living in Delhi’s Khirki Extension, accusing them of prostitution and drug-trafficking.

When incidents of lynching and abuse of black people on the streets of India are common, the use of blackface on stage for comic effect and profit is to ignore the lived reality of oppression, just for an evening of casual humour.

Black, brown and in between

It reminds you of the portrayal of Raj in the television series The Big Bang Theory or the Halloween party in Dear White People — there, as in Quality Street, a historically marginalised section is represented stereotypically and in a reductive manner, with ‘funny’ accents and clothes, for the purpose of entertainment.

In the essay, ‘On Tan Lines’, the Brooklyn-based writer Durga Chew-Bose talks about the body politics of tanning and the “spectrum of darkness”. Born to Bengali parents, Chew-Bose writes from the position of a woman of colour living in present-day New York, where her white female friends shower her brown body with compliments, and express a desire to have that skin colour, temporarily, every summer.

Temporariness is the key here. “You don’t ever have to work for your tan!” they tell her. Her white friends want to be a shade darker, wear colour as a costume, but not inhabit the coloured body permanently. The ability to choose the duration of body colour, according to seasons or moods, signifies a privilege that Chew-Bose does not and will not possess.

Needless to say, Rao is not white, but she is a visibly privileged artist with considerable cultural capital residing in the capital city, where she commands respect and admiration. I grew up looking at her with awe. Her use of blackface in a performance is to ignore centuries of structural oppression that blacks have experienced across the globe.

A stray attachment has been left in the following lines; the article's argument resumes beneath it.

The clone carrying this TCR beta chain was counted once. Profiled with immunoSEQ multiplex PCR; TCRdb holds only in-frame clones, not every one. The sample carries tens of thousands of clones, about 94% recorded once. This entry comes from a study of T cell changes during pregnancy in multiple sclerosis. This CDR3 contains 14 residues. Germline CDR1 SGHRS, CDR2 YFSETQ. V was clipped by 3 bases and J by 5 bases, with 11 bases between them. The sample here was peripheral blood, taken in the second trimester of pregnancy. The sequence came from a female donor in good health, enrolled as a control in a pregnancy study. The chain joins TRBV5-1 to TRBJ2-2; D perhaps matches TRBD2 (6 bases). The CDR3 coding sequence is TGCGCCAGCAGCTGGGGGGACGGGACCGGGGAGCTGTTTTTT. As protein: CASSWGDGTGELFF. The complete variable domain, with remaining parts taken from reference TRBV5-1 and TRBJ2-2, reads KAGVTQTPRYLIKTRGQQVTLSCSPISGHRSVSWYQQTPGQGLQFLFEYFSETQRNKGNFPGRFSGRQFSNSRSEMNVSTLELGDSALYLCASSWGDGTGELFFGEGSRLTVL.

It is crucial to highlight that Quality Street is an anomaly in Rao’s otherwise powerful and politically subversive repertoire. As a member of The Players, the dramatics society of Kirori Mal College, I grew up learning from her regular workshops as well as from the role played by her in the feminist street theatre of the 1970s. Her energy as a performer never ceases to amaze me. Ravanama, Are you Home Lady Macbeth, Heads are Meant for Walking Into and A Deep Fried Jam are gorgeous in craft and execution. Recent years have seen her protest theatre make a comeback on the streets. The power and resolve of the Walk continue to inspire.

In 2015, Rao returned her Sangeet Natak Akademi award to protest the rising intolerance in the country. She was vocal during the #NotInMyName protest of June 2017 at Jantar Mantar.

Rao’s performances have made me come alive in the past, have reaffirmed my faith in the political potential of theatre time and time again. I am hungry for more of it, and I am not giving up on that.

The author teaches Performance and Politics at the University of Exeter, U.K.

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Printable version | Sep 18, 2020 6:41:18 PM |